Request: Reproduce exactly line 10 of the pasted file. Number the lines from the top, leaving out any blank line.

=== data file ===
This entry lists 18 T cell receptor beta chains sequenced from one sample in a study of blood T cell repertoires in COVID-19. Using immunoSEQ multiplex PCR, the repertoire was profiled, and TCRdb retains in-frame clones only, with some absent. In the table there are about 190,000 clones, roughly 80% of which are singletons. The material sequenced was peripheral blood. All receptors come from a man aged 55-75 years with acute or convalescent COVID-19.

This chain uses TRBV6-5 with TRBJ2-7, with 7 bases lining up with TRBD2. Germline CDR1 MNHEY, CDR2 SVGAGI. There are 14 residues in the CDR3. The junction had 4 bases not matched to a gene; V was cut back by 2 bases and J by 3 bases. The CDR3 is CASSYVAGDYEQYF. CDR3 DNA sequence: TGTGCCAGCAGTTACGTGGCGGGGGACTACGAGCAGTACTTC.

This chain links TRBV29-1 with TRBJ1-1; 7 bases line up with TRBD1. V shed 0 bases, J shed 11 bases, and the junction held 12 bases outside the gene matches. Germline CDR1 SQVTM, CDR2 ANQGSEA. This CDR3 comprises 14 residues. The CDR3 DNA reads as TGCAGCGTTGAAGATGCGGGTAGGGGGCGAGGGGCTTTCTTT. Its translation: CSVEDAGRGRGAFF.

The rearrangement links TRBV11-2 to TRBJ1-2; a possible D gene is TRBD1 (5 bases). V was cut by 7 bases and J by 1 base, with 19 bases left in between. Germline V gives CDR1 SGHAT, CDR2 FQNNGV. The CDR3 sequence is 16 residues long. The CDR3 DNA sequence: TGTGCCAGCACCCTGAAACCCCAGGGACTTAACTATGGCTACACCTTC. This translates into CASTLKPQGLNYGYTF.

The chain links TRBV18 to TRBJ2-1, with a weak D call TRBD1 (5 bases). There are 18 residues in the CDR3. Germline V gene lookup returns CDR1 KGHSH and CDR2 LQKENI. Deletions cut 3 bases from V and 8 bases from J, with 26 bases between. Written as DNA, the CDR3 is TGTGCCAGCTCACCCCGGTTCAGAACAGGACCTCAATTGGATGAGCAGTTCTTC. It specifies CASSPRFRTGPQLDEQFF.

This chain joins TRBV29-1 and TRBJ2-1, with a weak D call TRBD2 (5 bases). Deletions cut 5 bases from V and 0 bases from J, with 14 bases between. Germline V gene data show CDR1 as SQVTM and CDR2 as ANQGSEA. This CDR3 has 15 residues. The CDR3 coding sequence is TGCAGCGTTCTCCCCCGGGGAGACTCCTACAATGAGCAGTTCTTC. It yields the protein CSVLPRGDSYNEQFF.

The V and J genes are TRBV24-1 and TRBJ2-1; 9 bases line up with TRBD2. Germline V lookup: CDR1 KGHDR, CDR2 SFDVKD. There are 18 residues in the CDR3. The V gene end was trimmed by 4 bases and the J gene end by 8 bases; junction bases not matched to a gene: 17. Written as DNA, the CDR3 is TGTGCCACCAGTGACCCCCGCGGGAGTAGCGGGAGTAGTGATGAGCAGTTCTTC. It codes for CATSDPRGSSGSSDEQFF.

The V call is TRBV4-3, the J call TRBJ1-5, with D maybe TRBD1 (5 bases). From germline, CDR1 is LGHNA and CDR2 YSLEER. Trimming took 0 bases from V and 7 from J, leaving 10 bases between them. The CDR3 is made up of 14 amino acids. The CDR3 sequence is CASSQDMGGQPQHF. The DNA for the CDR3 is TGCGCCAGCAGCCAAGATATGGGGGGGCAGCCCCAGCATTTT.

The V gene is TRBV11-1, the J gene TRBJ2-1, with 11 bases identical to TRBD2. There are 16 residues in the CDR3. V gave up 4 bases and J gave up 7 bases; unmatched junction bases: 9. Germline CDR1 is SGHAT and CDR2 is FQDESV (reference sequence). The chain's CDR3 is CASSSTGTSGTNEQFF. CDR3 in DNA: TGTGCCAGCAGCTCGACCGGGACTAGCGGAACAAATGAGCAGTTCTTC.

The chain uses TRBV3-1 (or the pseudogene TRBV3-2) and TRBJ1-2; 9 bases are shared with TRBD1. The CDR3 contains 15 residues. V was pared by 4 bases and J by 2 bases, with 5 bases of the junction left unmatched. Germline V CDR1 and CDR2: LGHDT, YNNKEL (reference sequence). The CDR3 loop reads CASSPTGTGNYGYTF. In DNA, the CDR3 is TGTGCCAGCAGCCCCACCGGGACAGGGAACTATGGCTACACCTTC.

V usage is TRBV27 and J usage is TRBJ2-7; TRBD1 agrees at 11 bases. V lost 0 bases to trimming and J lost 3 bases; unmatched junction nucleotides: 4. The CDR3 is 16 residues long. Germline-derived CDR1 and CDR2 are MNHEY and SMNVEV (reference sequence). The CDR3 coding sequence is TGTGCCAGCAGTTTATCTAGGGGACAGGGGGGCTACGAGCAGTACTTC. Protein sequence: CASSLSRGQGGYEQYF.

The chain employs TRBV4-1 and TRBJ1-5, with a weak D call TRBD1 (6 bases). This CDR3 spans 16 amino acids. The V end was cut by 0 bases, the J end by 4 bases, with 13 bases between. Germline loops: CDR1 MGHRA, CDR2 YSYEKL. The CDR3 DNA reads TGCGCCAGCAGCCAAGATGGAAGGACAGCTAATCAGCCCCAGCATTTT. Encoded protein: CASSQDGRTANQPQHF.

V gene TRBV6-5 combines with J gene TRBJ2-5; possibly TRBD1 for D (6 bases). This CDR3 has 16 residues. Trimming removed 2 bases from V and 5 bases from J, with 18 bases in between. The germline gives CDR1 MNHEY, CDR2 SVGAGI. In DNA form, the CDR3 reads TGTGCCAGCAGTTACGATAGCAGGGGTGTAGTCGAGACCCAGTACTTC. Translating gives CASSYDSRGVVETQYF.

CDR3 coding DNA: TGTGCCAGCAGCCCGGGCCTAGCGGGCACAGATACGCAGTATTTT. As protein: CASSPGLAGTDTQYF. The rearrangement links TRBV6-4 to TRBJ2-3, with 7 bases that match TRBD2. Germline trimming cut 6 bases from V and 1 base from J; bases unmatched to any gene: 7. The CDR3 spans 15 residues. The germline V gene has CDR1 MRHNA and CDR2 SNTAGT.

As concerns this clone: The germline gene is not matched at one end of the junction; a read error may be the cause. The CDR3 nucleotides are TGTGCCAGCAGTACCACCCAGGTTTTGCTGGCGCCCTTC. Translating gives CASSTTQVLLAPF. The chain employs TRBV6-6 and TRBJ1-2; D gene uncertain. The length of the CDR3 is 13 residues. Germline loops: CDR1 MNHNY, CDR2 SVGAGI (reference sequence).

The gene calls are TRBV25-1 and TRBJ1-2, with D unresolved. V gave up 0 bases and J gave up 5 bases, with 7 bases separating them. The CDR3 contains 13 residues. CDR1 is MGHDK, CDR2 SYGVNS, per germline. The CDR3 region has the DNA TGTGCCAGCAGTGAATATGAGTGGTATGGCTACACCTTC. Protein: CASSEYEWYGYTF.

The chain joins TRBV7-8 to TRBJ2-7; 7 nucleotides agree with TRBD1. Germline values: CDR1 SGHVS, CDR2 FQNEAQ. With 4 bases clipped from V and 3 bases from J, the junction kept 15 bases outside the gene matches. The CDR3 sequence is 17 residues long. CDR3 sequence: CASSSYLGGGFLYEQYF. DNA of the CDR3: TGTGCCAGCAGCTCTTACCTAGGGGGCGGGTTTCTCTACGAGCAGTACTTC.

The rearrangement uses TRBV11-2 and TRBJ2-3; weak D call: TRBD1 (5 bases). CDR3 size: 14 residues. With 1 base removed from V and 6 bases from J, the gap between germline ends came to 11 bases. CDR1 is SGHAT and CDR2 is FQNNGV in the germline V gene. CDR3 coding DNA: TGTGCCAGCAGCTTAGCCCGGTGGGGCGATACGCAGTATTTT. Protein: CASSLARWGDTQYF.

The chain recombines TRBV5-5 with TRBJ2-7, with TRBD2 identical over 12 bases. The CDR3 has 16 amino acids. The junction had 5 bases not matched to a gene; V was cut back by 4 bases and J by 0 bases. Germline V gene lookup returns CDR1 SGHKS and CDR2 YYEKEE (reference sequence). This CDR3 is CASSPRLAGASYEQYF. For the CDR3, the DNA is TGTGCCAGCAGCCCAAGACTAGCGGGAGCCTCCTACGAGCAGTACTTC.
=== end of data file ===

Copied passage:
The chain uses TRBV3-1 (or the pseudogene TRBV3-2) and TRBJ1-2; 9 bases are shared with TRBD1. The CDR3 contains 15 residues. V was pared by 4 bases and J by 2 bases, with 5 bases of the junction left unmatched. Germline V CDR1 and CDR2: LGHDT, YNNKEL (reference sequence). The CDR3 loop reads CASSPTGTGNYGYTF. In DNA, the CDR3 is TGTGCCAGCAGCCCCACCGGGACAGGGAACTATGGCTACACCTTC.